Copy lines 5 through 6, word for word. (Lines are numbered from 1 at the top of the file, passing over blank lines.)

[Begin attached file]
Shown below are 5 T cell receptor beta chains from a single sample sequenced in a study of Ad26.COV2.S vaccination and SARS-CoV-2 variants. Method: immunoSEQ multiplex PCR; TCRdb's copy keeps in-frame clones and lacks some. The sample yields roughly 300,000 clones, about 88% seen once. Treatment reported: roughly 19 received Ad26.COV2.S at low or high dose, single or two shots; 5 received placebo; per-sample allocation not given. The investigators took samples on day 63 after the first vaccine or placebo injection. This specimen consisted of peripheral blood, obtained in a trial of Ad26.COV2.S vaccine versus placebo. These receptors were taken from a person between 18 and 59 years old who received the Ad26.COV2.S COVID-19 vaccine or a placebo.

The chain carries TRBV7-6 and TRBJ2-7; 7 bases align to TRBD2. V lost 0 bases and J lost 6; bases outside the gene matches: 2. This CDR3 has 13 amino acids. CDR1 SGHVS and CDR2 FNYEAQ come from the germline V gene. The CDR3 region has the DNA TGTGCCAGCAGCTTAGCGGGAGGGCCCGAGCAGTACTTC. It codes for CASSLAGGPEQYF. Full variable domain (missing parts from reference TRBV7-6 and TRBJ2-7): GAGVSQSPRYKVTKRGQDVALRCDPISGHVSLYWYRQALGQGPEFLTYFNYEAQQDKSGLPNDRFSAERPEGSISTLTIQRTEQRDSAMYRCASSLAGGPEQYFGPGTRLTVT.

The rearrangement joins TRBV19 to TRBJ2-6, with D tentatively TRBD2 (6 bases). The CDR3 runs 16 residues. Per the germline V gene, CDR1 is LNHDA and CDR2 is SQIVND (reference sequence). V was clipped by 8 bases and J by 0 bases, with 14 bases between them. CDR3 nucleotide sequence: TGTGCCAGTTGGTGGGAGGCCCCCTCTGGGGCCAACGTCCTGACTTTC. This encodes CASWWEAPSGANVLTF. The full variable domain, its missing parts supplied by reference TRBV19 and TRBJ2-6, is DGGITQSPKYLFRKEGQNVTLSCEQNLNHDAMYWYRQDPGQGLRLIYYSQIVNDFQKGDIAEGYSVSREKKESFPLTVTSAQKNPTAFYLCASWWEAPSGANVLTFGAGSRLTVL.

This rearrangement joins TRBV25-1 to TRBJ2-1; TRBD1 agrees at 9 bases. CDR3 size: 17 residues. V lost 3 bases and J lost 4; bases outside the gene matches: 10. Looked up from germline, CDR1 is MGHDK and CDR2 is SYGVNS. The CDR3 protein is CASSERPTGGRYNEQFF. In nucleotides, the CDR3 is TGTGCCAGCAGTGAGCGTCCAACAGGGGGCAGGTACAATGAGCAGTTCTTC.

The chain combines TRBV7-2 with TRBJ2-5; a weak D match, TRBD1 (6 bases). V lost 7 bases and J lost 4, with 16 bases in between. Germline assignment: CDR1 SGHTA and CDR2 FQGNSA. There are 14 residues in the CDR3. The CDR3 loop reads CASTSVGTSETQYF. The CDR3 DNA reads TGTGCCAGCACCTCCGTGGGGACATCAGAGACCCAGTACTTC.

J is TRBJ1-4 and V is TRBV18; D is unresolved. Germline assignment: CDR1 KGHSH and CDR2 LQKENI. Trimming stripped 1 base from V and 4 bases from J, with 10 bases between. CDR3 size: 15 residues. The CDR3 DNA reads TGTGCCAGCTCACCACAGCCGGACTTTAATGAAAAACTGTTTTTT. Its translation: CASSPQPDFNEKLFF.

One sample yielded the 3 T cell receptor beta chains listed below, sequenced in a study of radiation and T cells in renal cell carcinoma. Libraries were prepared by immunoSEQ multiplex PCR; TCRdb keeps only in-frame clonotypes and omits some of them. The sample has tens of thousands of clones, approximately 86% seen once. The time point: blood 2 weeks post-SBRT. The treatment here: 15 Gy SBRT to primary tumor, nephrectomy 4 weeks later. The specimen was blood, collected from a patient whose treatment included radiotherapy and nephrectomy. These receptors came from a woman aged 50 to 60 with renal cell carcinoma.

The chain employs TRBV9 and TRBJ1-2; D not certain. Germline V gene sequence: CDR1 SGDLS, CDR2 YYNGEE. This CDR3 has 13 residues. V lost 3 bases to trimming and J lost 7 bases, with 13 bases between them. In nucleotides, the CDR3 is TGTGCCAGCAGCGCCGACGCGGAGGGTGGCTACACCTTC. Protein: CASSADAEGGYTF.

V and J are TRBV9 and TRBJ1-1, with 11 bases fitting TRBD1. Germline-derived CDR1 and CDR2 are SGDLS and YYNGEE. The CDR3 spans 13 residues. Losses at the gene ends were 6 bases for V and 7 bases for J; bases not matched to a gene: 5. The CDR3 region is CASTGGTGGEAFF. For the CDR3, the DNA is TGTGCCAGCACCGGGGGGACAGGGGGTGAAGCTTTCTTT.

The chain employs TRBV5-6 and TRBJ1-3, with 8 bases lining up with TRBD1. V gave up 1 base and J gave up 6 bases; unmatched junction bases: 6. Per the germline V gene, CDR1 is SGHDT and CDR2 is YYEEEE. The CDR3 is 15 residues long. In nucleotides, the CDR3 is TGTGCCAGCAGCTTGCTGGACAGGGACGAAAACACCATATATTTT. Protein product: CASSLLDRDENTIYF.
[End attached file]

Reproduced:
The chain combines TRBV7-2 with TRBJ2-5; a weak D match, TRBD1 (6 bases). V lost 7 bases and J lost 4, with 16 bases in between. Germline assignment: CDR1 SGHTA and CDR2 FQGNSA. There are 14 residues in the CDR3. The CDR3 loop reads CASTSVGTSETQYF. The CDR3 DNA reads TGTGCCAGCACCTCCGTGGGGACATCAGAGACCCAGTACTTC.

J is TRBJ1-4 and V is TRBV18; D is unresolved. Germline assignment: CDR1 KGHSH and CDR2 LQKENI. Trimming stripped 1 base from V and 4 bases from J, with 10 bases between. CDR3 size: 15 residues. The CDR3 DNA reads TGTGCCAGCTCACCACAGCCGGACTTTAATGAAAAACTGTTTTTT. Its translation: CASSPQPDFNEKLFF.